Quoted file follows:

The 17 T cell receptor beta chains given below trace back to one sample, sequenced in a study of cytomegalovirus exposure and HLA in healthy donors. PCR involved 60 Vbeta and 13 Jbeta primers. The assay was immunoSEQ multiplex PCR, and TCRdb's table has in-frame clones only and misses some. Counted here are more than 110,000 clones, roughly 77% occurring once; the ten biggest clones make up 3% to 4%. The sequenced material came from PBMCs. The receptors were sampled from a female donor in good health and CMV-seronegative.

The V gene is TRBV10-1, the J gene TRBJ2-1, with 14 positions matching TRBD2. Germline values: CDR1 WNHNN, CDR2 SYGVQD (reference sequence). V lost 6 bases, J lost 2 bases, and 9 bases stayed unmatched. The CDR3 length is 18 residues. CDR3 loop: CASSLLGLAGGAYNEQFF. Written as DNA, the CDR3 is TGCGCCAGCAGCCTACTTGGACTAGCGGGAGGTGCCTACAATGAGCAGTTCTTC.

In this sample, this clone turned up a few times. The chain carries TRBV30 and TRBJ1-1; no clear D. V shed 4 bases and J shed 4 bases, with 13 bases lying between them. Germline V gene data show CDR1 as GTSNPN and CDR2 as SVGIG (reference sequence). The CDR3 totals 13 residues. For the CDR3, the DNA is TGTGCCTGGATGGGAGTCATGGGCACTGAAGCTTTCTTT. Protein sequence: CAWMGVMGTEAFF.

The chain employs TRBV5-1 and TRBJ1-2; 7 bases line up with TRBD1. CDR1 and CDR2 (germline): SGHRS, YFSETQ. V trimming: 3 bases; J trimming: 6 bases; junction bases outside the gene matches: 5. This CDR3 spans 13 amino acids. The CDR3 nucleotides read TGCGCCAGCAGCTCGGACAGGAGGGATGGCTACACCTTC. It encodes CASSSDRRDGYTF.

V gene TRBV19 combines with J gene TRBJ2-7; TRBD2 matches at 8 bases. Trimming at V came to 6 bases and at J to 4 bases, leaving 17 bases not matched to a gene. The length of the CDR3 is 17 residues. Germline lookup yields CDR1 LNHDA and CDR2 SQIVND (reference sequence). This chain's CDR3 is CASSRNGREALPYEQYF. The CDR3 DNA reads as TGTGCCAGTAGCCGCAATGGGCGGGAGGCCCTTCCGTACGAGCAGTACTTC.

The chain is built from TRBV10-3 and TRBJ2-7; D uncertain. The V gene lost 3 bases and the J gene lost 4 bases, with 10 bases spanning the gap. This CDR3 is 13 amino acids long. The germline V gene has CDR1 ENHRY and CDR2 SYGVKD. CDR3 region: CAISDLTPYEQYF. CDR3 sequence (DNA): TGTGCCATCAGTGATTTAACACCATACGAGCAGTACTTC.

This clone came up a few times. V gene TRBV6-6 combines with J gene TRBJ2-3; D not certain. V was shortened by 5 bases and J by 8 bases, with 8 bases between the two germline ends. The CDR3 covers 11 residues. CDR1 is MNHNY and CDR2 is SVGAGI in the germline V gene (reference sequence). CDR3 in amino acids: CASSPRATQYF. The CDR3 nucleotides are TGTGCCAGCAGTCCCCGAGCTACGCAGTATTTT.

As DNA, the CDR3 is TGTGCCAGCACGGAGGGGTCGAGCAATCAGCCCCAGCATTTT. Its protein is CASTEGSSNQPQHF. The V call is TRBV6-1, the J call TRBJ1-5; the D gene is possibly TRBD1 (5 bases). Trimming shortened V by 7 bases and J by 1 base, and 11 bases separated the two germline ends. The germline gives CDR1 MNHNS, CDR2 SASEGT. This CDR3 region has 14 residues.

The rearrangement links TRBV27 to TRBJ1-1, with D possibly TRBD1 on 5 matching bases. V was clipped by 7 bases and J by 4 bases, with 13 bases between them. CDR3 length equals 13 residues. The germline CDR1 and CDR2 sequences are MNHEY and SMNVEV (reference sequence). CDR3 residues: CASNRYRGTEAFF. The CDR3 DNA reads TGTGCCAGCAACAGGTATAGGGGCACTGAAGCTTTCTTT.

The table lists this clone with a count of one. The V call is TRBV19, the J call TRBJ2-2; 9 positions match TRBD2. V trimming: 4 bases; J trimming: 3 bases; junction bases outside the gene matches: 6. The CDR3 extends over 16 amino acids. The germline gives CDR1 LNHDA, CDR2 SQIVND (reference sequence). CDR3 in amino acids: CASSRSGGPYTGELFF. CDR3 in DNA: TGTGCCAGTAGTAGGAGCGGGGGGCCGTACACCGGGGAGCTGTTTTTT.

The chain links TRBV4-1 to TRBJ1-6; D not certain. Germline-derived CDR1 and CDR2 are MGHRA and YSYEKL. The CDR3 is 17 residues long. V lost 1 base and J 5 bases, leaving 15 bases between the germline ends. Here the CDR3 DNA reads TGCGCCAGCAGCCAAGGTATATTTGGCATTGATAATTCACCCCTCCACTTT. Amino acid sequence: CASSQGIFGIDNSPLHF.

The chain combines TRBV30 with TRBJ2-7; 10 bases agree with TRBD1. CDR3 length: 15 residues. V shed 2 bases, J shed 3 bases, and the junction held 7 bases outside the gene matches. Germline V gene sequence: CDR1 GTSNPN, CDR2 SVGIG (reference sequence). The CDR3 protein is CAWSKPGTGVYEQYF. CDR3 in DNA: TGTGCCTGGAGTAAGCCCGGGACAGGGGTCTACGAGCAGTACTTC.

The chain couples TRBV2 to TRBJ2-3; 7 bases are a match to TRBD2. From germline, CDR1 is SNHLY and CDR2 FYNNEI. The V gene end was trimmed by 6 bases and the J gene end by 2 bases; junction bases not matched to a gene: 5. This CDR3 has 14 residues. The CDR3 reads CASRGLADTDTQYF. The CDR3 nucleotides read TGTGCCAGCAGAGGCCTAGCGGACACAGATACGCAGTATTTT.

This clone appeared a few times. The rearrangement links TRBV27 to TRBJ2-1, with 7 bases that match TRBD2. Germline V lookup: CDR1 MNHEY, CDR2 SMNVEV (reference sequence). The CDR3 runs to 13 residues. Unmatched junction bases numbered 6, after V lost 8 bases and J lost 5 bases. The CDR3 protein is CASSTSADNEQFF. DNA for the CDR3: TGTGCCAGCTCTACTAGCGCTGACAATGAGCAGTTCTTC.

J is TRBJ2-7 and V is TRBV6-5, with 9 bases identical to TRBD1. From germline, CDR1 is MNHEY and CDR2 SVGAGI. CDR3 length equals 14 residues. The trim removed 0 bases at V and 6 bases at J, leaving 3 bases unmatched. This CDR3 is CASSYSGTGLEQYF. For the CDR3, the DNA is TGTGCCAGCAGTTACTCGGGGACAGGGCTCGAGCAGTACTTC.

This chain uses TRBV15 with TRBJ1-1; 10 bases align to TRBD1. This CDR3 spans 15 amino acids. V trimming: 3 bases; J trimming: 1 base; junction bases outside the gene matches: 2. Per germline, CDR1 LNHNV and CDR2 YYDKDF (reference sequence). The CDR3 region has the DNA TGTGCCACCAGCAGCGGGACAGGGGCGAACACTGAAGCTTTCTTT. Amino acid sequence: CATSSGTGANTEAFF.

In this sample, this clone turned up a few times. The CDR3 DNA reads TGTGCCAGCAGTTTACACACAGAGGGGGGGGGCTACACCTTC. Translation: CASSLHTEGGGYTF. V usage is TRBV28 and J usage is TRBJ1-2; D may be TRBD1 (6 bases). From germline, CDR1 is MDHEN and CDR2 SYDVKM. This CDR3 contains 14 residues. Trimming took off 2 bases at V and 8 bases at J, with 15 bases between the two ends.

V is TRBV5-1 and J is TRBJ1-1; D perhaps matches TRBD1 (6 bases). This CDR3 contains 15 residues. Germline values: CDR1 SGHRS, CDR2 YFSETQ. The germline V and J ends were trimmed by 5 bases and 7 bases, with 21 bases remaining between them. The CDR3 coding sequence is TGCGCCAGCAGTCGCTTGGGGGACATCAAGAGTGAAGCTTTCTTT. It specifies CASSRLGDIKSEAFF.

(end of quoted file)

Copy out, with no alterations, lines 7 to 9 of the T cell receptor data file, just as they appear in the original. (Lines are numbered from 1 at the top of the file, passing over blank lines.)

This clone came up a few times. V gene TRBV6-6 combines with J gene TRBJ2-3; D not certain. V was shortened by 5 bases and J by 8 bases, with 8 bases between the two germline ends. The CDR3 covers 11 residues. CDR1 is MNHNY and CDR2 is SVGAGI in the germline V gene (reference sequence). CDR3 in amino acids: CASSPRATQYF. The CDR3 nucleotides are TGTGCCAGCAGTCCCCGAGCTACGCAGTATTTT.

As DNA, the CDR3 is TGTGCCAGCACGGAGGGGTCGAGCAATCAGCCCCAGCATTTT. Its protein is CASTEGSSNQPQHF. The V call is TRBV6-1, the J call TRBJ1-5; the D gene is possibly TRBD1 (5 bases). Trimming shortened V by 7 bases and J by 1 base, and 11 bases separated the two germline ends. The germline gives CDR1 MNHNS, CDR2 SASEGT. This CDR3 region has 14 residues.

The rearrangement links TRBV27 to TRBJ1-1, with D possibly TRBD1 on 5 matching bases. V was clipped by 7 bases and J by 4 bases, with 13 bases between them. CDR3 length equals 13 residues. The germline CDR1 and CDR2 sequences are MNHEY and SMNVEV (reference sequence). CDR3 residues: CASNRYRGTEAFF. The CDR3 DNA reads TGTGCCAGCAACAGGTATAGGGGCACTGAAGCTTTCTTT.